Insurance Protects Businesses Financially

Insurance is a method of protecting a person or firm against financial loss resulting from damage to, or theft of, business assets (general insurance), and financial loss due to disruptions to the business (income protection cover). A variety of insurance covers exist that may be relevant for a business owner.

Insurance may be obtained directly or through an intermediary such as an insurance broker or insurance agent. In return for an insurance premium the person or firm obtains insurance cover against financial risks.

 

Why choose an independent insurance advisor ?

An Independent Insurance Agent represents a number of insurance companies, and researches these markets to provide you with the best combination of coverage and services at a competitive price.

 

Insurance Industry and Intelligent Software

Introductory article on the relationship between industry structure and processes and software intelligence.

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Business Insurance Services

Overview of types of Insurances and Insurance Products (non-life products)

Insurance Requirements Formulation

Risk Management Assessment

Formulation of Risk Management Procedure(s)

Insurance Placement Strategy

Help with filing of Insurance Reports

Advice on the client-broker Relationship

Advice on Insurance Portfolio Management

Help with Insurance Claim Processing

Referral to Insurance Provider(s)

Insurance Law

 

Business Insurance:

Insurance Council of New Zealand

The Insurance Council is an intermediary between the insurance industry and the world in which it operates.

Website: icnz.org.nz

 

Insurance Business Online

New Zealand Insurance industry information web portal.

Website: www.insurancebusiness
online.co.nz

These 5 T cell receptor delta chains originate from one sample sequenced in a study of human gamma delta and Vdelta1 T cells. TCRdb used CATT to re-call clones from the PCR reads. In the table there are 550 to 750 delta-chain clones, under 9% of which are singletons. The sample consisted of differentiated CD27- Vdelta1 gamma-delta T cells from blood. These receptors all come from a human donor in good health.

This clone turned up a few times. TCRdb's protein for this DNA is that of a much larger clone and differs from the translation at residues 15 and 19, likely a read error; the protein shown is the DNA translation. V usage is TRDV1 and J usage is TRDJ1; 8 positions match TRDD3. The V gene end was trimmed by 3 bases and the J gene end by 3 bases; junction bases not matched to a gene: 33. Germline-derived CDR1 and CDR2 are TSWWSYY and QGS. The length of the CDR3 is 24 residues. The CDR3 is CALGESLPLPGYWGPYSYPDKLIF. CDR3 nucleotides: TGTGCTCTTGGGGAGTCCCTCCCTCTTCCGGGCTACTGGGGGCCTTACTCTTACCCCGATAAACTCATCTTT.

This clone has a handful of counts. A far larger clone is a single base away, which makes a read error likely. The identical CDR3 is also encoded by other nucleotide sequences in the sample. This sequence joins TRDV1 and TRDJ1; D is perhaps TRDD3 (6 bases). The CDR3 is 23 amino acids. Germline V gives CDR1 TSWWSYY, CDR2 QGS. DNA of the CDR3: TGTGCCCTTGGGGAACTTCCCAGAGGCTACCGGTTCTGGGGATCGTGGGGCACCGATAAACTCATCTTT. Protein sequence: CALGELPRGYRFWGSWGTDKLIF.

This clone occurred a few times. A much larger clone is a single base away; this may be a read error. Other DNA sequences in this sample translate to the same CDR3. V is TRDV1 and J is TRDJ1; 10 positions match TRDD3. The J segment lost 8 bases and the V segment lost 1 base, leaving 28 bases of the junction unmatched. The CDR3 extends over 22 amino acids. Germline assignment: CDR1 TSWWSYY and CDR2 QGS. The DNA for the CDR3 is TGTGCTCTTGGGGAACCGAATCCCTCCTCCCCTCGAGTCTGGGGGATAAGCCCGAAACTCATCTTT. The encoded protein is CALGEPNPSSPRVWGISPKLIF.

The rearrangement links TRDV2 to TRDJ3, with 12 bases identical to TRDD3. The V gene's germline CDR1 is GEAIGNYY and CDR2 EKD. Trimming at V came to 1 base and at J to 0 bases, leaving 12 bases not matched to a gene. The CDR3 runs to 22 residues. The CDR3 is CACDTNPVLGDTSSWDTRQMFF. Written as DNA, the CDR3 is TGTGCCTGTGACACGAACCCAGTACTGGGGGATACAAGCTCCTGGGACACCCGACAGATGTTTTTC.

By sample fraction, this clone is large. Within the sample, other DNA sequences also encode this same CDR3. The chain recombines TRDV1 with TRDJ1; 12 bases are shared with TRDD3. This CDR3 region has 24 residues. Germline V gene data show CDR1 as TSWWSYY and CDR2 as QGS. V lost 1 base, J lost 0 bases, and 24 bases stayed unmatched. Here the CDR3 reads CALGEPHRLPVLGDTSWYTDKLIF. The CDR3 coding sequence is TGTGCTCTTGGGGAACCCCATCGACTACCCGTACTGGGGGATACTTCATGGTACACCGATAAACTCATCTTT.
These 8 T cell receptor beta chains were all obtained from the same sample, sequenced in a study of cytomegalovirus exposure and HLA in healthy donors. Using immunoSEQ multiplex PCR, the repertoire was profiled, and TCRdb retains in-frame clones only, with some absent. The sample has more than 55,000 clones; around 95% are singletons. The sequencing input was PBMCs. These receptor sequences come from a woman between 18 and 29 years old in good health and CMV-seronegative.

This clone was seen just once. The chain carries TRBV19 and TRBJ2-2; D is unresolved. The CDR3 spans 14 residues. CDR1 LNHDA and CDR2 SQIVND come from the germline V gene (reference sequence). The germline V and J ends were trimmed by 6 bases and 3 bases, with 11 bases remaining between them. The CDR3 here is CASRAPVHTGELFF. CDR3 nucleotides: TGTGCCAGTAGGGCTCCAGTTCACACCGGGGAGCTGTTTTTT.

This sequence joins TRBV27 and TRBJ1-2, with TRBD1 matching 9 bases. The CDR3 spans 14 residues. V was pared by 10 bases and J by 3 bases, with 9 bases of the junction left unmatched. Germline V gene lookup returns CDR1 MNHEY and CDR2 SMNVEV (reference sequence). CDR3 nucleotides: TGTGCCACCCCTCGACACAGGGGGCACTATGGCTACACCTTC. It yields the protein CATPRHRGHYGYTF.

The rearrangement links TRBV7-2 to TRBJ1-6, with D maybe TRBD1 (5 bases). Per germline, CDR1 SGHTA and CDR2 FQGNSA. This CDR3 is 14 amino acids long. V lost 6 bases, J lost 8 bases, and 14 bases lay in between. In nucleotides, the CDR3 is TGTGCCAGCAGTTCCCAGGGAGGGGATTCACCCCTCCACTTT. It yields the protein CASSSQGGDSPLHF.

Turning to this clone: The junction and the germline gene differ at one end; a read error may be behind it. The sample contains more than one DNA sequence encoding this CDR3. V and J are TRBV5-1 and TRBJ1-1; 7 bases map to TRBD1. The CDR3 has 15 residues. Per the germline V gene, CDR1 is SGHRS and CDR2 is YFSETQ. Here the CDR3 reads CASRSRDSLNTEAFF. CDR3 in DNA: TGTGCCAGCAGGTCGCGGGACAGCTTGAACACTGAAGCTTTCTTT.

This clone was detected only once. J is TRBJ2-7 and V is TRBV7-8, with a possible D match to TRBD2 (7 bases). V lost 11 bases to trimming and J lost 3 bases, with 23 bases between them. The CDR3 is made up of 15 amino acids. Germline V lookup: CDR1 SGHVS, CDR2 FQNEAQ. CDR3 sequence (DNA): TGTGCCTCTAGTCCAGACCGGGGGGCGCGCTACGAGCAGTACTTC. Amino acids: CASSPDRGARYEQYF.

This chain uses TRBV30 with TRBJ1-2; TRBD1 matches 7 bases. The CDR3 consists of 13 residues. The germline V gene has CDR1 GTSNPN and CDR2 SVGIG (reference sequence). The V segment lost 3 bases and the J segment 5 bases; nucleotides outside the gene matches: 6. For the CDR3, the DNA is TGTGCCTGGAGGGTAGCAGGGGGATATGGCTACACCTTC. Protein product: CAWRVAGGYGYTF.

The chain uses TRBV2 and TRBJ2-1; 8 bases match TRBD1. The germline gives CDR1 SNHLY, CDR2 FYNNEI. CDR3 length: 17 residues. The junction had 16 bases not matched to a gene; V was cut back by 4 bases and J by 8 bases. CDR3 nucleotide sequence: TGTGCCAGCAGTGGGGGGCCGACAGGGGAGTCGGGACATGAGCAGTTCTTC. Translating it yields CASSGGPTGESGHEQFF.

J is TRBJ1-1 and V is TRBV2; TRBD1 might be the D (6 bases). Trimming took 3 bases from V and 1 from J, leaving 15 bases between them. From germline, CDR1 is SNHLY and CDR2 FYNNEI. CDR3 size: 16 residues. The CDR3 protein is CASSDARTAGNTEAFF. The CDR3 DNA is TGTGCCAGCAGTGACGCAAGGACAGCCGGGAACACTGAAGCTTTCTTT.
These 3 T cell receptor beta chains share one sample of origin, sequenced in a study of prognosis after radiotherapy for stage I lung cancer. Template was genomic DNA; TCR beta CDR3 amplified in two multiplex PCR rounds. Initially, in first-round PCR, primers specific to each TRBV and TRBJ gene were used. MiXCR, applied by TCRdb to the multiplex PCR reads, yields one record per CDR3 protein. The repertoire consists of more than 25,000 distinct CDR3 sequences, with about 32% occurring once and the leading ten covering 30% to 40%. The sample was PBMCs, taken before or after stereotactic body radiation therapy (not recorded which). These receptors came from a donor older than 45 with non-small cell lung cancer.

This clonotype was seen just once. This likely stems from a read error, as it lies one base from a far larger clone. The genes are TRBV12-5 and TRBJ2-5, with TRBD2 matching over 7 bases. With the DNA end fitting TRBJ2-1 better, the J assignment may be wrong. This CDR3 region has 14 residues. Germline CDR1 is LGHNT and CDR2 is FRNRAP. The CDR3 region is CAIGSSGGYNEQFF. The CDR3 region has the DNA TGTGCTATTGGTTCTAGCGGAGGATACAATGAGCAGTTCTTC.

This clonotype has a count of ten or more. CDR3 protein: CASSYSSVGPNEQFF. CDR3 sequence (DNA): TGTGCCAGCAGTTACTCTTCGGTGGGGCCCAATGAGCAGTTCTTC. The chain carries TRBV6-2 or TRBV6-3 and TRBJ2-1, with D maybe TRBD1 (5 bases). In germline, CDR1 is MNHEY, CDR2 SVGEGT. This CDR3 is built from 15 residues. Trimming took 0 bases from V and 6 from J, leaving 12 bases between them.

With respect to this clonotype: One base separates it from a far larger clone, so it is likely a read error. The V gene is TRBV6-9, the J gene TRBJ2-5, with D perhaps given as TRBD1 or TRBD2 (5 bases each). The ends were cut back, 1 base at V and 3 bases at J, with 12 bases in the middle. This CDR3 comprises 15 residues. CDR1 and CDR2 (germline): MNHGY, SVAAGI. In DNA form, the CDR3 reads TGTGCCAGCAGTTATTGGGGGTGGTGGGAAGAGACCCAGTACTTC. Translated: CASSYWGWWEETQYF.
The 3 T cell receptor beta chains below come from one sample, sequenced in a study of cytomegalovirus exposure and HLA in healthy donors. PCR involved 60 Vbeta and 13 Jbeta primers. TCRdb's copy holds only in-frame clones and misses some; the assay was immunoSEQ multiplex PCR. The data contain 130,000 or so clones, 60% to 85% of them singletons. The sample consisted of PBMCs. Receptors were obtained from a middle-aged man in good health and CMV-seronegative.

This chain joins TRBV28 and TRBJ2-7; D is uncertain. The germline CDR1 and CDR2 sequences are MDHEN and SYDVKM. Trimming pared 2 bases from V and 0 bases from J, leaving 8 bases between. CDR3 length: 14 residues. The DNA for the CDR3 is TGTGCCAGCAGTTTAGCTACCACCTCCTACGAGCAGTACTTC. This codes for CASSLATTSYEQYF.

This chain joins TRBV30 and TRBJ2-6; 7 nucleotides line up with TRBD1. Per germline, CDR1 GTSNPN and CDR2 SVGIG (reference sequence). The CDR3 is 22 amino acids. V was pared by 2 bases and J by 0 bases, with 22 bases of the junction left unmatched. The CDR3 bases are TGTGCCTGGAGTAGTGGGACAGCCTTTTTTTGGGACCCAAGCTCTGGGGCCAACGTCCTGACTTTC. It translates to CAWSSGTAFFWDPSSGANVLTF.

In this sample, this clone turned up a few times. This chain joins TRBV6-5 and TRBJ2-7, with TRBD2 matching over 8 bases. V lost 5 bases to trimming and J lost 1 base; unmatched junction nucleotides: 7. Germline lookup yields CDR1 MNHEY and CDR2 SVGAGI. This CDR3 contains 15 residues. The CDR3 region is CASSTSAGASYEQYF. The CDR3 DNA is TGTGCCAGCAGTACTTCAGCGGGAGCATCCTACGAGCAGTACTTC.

Insurance & Technology

An online resource for insurance software, including guides and white papers on IT and contemporary issues in IT and technology how they affect and how they apply in the insurance sector.

Website: www.insuranceandtech
guide.com

 

 

 

 

 

Insurance (Business Insurance)

Insurance is the equitable transfer of the risk of a loss, from one entity to another in exchange for payment. It is a form of risk management primarily used to hedge against the risk of a contingent, uncertain loss.

Insurance covers the following categories of risk:

  1. Financial risks which means that the risk must have financial measurement.
  2. Pure risks which means that the risk must be real and not related to gambling
  3. Particular risks, risks that are not widespread in their effect, for example such as earthquake risk for the region prone to it.

It is commonly accepted that only financial, pure and particular risks are insurable.

An insurer, or insurance carrier, is a company selling the insurance; the insured, or policyholder, is the person or entity buying the insurance policy. The amount of money to be charged for a certain amount of insurance coverage is called the premium. Risk management, the practice of appraising and controlling risk, has evolved as a discrete field of study and practice.

The transaction involves the insured assuming a guaranteed and known relatively small loss in the form of payment to the insurer in exchange for the insurer's promise to compensate (indemnify) the insured in the case of a financial (personal) loss. The insured receives a contract, called the insurance policy, which details the conditions and circumstances under which the insured will be financially compensated.

 

Business insurance can be any kind of insurance that protects businesses against risks. Business insurance is provided for the purposes of:

 

Insurance companies may be able to offer special expertise in specific industries, for instance:

The insurer and or broker will need to know all material facts about your business in order to draft an adequate insurance policy cover that is appropriate for both parties. Non-disclosure of material facts, or false statements made to the insurer can oftentimes lead to the loss of policy cover.